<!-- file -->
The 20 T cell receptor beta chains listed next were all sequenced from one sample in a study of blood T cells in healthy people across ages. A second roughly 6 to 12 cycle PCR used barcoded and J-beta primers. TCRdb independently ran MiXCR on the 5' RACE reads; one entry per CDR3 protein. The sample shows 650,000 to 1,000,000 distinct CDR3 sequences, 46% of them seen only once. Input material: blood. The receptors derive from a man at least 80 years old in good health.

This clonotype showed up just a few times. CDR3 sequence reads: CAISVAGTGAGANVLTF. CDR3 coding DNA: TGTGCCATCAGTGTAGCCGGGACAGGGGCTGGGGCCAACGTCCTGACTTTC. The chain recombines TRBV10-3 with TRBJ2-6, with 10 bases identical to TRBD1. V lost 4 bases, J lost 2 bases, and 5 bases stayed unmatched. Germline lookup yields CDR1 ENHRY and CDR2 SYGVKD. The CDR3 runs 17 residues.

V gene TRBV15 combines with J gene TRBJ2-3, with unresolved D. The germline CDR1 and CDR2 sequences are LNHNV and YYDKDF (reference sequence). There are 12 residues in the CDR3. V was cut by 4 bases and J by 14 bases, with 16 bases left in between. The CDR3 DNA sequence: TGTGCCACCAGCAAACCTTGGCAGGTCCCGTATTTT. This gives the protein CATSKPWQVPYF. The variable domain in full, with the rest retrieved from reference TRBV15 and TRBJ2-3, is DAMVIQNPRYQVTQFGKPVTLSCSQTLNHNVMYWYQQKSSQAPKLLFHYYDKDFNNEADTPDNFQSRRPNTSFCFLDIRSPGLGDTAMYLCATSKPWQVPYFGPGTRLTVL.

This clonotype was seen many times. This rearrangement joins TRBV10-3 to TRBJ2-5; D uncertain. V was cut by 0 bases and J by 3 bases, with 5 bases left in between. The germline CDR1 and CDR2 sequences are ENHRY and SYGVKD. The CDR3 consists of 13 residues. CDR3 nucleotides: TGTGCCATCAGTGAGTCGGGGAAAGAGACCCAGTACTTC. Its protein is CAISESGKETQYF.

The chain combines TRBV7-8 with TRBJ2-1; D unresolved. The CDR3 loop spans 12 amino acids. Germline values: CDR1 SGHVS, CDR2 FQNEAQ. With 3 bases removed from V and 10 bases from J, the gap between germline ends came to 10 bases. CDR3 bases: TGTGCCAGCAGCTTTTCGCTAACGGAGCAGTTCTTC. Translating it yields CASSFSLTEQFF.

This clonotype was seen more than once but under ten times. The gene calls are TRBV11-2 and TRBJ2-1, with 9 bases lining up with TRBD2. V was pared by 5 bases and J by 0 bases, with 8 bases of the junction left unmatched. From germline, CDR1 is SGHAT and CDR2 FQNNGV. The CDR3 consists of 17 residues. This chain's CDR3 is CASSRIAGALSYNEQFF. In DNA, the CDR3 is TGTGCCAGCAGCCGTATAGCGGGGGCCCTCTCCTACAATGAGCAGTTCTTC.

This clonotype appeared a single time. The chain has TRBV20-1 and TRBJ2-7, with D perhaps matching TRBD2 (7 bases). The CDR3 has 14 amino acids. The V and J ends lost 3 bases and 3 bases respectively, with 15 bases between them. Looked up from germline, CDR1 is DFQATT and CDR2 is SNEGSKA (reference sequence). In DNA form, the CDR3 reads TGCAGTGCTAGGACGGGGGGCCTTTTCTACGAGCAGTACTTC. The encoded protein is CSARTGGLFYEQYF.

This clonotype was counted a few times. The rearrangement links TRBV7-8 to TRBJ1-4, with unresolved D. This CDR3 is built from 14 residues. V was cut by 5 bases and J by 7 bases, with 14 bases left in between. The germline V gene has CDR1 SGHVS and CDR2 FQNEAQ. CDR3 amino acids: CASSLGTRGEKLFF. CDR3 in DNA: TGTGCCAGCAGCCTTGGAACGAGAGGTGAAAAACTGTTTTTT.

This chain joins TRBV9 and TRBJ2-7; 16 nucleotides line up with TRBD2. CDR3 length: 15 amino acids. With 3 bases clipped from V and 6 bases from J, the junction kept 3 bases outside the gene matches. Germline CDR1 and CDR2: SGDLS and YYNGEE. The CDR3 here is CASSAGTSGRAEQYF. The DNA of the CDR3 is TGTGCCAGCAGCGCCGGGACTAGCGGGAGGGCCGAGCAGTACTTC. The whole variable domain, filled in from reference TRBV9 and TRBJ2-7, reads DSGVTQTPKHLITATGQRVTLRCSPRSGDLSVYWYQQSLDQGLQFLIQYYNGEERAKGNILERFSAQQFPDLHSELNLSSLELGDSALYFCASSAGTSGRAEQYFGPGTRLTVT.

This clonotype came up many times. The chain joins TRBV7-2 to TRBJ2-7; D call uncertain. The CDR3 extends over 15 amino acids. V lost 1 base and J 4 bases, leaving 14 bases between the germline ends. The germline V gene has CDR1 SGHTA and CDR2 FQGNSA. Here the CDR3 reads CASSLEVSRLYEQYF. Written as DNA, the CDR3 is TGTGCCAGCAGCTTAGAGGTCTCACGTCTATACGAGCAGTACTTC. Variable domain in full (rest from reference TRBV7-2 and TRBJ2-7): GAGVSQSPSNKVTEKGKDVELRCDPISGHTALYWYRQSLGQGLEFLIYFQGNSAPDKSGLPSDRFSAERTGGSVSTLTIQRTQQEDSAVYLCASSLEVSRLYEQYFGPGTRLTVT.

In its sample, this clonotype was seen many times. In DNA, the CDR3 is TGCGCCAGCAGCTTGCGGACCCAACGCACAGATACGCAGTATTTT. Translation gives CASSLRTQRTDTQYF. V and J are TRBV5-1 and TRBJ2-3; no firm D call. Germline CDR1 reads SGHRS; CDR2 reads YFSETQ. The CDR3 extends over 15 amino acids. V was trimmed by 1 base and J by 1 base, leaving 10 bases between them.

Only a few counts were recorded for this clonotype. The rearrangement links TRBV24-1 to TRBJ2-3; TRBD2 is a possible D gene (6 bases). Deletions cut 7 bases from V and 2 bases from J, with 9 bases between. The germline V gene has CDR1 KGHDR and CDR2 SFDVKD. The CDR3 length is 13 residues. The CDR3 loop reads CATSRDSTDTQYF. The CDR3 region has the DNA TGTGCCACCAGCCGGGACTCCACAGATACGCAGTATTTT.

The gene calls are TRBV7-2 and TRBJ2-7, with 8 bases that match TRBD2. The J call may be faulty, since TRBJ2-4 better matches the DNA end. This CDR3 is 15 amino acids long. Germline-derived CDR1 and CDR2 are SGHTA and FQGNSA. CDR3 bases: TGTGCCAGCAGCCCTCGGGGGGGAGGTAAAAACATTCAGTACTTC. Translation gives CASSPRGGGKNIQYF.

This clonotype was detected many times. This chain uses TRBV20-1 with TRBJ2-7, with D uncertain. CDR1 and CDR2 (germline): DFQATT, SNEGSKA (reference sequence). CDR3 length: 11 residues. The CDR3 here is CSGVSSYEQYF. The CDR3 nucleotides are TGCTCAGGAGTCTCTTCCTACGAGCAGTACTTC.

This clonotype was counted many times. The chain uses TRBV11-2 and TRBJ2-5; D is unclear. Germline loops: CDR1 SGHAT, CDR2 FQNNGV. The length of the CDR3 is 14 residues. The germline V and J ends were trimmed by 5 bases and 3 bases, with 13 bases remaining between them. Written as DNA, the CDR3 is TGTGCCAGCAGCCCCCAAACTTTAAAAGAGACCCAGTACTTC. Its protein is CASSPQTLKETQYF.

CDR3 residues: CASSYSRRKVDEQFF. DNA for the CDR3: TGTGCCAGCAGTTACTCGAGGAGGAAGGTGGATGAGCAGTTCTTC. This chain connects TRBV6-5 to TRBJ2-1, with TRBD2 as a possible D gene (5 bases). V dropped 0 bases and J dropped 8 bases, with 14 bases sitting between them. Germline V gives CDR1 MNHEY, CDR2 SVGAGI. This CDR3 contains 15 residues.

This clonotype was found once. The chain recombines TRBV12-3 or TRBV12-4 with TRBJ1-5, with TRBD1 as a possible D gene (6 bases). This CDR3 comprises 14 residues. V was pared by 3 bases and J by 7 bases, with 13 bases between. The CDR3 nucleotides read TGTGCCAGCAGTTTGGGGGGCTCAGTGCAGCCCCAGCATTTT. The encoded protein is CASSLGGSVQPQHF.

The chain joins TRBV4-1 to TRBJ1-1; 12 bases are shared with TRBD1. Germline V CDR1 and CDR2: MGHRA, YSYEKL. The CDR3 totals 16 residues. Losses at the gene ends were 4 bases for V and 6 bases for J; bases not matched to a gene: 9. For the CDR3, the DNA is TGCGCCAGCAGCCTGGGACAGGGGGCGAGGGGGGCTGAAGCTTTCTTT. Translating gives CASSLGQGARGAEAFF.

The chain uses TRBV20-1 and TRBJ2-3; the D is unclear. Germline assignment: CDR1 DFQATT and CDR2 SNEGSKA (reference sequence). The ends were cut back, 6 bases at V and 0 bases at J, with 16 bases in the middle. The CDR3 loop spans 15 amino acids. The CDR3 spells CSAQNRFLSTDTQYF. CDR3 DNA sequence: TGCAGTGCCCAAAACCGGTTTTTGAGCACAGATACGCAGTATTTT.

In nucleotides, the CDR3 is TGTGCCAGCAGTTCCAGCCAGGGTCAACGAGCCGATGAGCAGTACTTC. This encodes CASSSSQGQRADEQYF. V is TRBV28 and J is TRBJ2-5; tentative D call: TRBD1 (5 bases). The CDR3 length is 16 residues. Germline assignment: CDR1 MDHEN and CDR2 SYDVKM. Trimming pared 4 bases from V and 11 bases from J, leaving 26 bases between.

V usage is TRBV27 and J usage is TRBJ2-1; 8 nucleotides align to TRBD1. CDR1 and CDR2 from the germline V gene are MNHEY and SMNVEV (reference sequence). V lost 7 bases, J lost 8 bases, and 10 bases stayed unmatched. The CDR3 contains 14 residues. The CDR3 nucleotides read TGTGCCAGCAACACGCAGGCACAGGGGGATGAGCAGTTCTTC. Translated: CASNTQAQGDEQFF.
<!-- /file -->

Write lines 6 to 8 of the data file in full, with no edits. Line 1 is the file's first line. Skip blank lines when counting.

This clonotype was seen more than once but under ten times. The gene calls are TRBV11-2 and TRBJ2-1, with 9 bases lining up with TRBD2. V was pared by 5 bases and J by 0 bases, with 8 bases of the junction left unmatched. From germline, CDR1 is SGHAT and CDR2 FQNNGV. The CDR3 consists of 17 residues. This chain's CDR3 is CASSRIAGALSYNEQFF. In DNA, the CDR3 is TGTGCCAGCAGCCGTATAGCGGGGGCCCTCTCCTACAATGAGCAGTTCTTC.

This clonotype appeared a single time. The chain has TRBV20-1 and TRBJ2-7, with D perhaps matching TRBD2 (7 bases). The CDR3 has 14 amino acids. The V and J ends lost 3 bases and 3 bases respectively, with 15 bases between them. Looked up from germline, CDR1 is DFQATT and CDR2 is SNEGSKA (reference sequence). In DNA form, the CDR3 reads TGCAGTGCTAGGACGGGGGGCCTTTTCTACGAGCAGTACTTC. The encoded protein is CSARTGGLFYEQYF.

This clonotype was counted a few times. The rearrangement links TRBV7-8 to TRBJ1-4, with unresolved D. This CDR3 is built from 14 residues. V was cut by 5 bases and J by 7 bases, with 14 bases left in between. The germline V gene has CDR1 SGHVS and CDR2 FQNEAQ. CDR3 amino acids: CASSLGTRGEKLFF. CDR3 in DNA: TGTGCCAGCAGCCTTGGAACGAGAGGTGAAAAACTGTTTTTT.